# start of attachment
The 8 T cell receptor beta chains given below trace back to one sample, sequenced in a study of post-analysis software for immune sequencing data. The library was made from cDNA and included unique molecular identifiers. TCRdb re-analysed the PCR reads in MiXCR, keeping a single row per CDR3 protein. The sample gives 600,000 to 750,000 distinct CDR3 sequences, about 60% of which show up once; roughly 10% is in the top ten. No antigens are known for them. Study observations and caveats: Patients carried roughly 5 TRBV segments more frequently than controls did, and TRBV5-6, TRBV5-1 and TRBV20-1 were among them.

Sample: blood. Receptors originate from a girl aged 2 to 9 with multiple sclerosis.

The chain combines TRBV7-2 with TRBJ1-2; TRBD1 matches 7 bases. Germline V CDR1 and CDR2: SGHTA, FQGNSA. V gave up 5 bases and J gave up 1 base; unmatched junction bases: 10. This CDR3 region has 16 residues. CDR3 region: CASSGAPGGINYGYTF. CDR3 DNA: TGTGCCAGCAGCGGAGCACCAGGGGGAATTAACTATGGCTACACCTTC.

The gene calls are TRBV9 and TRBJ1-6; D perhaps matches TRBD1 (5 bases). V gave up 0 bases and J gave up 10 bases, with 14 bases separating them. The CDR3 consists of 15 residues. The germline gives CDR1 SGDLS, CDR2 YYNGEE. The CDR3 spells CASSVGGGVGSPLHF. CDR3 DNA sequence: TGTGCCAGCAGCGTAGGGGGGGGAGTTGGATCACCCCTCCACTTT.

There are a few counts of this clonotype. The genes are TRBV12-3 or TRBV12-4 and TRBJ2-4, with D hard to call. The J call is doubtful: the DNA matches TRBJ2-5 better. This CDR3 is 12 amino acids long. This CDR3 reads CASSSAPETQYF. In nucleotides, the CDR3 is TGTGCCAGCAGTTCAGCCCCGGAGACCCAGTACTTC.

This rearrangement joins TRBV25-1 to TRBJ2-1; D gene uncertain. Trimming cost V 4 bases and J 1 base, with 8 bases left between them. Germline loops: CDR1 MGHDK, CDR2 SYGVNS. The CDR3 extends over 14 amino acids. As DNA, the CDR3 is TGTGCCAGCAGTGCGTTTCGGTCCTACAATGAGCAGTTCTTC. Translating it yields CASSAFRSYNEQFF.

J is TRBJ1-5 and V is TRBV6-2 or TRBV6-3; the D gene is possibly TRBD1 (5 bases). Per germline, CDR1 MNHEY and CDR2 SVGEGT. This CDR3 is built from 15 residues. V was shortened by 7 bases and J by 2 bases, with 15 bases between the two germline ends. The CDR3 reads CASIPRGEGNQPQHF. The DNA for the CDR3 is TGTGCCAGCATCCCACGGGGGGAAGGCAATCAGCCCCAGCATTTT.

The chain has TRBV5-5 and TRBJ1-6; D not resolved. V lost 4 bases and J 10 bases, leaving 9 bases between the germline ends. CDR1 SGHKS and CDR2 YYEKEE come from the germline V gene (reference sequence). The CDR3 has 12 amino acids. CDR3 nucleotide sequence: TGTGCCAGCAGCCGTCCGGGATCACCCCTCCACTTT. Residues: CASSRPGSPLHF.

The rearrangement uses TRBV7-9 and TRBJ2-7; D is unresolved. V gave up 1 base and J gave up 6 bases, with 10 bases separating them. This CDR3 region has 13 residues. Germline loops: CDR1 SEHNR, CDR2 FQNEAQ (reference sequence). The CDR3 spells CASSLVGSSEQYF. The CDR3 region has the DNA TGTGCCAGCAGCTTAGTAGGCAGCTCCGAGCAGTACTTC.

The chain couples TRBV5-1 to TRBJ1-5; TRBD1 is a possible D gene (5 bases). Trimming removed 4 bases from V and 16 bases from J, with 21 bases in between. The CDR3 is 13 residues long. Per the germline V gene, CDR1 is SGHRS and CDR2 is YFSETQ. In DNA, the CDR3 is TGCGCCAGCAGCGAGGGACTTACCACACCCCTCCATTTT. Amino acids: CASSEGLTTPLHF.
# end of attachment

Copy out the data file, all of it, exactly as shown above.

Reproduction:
The 8 T cell receptor beta chains given below trace back to one sample, sequenced in a study of post-analysis software for immune sequencing data. The library was made from cDNA and included unique molecular identifiers. TCRdb re-analysed the PCR reads in MiXCR, keeping a single row per CDR3 protein. The sample gives 600,000 to 750,000 distinct CDR3 sequences, about 60% of which show up once; roughly 10% is in the top ten. No antigens are known for them. Study observations and caveats: Patients carried roughly 5 TRBV segments more frequently than controls did, and TRBV5-6, TRBV5-1 and TRBV20-1 were among them.

Sample: blood. Receptors originate from a girl aged 2 to 9 with multiple sclerosis.

The chain combines TRBV7-2 with TRBJ1-2; TRBD1 matches 7 bases. Germline V CDR1 and CDR2: SGHTA, FQGNSA. V gave up 5 bases and J gave up 1 base; unmatched junction bases: 10. This CDR3 region has 16 residues. CDR3 region: CASSGAPGGINYGYTF. CDR3 DNA: TGTGCCAGCAGCGGAGCACCAGGGGGAATTAACTATGGCTACACCTTC.

The gene calls are TRBV9 and TRBJ1-6; D perhaps matches TRBD1 (5 bases). V gave up 0 bases and J gave up 10 bases, with 14 bases separating them. The CDR3 consists of 15 residues. The germline gives CDR1 SGDLS, CDR2 YYNGEE. The CDR3 spells CASSVGGGVGSPLHF. CDR3 DNA sequence: TGTGCCAGCAGCGTAGGGGGGGGAGTTGGATCACCCCTCCACTTT.

There are a few counts of this clonotype. The genes are TRBV12-3 or TRBV12-4 and TRBJ2-4, with D hard to call. The J call is doubtful: the DNA matches TRBJ2-5 better. This CDR3 is 12 amino acids long. This CDR3 reads CASSSAPETQYF. In nucleotides, the CDR3 is TGTGCCAGCAGTTCAGCCCCGGAGACCCAGTACTTC.

This rearrangement joins TRBV25-1 to TRBJ2-1; D gene uncertain. Trimming cost V 4 bases and J 1 base, with 8 bases left between them. Germline loops: CDR1 MGHDK, CDR2 SYGVNS. The CDR3 extends over 14 amino acids. As DNA, the CDR3 is TGTGCCAGCAGTGCGTTTCGGTCCTACAATGAGCAGTTCTTC. Translating it yields CASSAFRSYNEQFF.

J is TRBJ1-5 and V is TRBV6-2 or TRBV6-3; the D gene is possibly TRBD1 (5 bases). Per germline, CDR1 MNHEY and CDR2 SVGEGT. This CDR3 is built from 15 residues. V was shortened by 7 bases and J by 2 bases, with 15 bases between the two germline ends. The CDR3 reads CASIPRGEGNQPQHF. The DNA for the CDR3 is TGTGCCAGCATCCCACGGGGGGAAGGCAATCAGCCCCAGCATTTT.

The chain has TRBV5-5 and TRBJ1-6; D not resolved. V lost 4 bases and J 10 bases, leaving 9 bases between the germline ends. CDR1 SGHKS and CDR2 YYEKEE come from the germline V gene (reference sequence). The CDR3 has 12 amino acids. CDR3 nucleotide sequence: TGTGCCAGCAGCCGTCCGGGATCACCCCTCCACTTT. Residues: CASSRPGSPLHF.

The rearrangement uses TRBV7-9 and TRBJ2-7; D is unresolved. V gave up 1 base and J gave up 6 bases, with 10 bases separating them. This CDR3 region has 13 residues. Germline loops: CDR1 SEHNR, CDR2 FQNEAQ (reference sequence). The CDR3 spells CASSLVGSSEQYF. The CDR3 region has the DNA TGTGCCAGCAGCTTAGTAGGCAGCTCCGAGCAGTACTTC.

The chain couples TRBV5-1 to TRBJ1-5; TRBD1 is a possible D gene (5 bases). Trimming removed 4 bases from V and 16 bases from J, with 21 bases in between. The CDR3 is 13 residues long. Per the germline V gene, CDR1 is SGHRS and CDR2 is YFSETQ. In DNA, the CDR3 is TGCGCCAGCAGCGAGGGACTTACCACACCCCTCCATTTT. Amino acids: CASSEGLTTPLHF.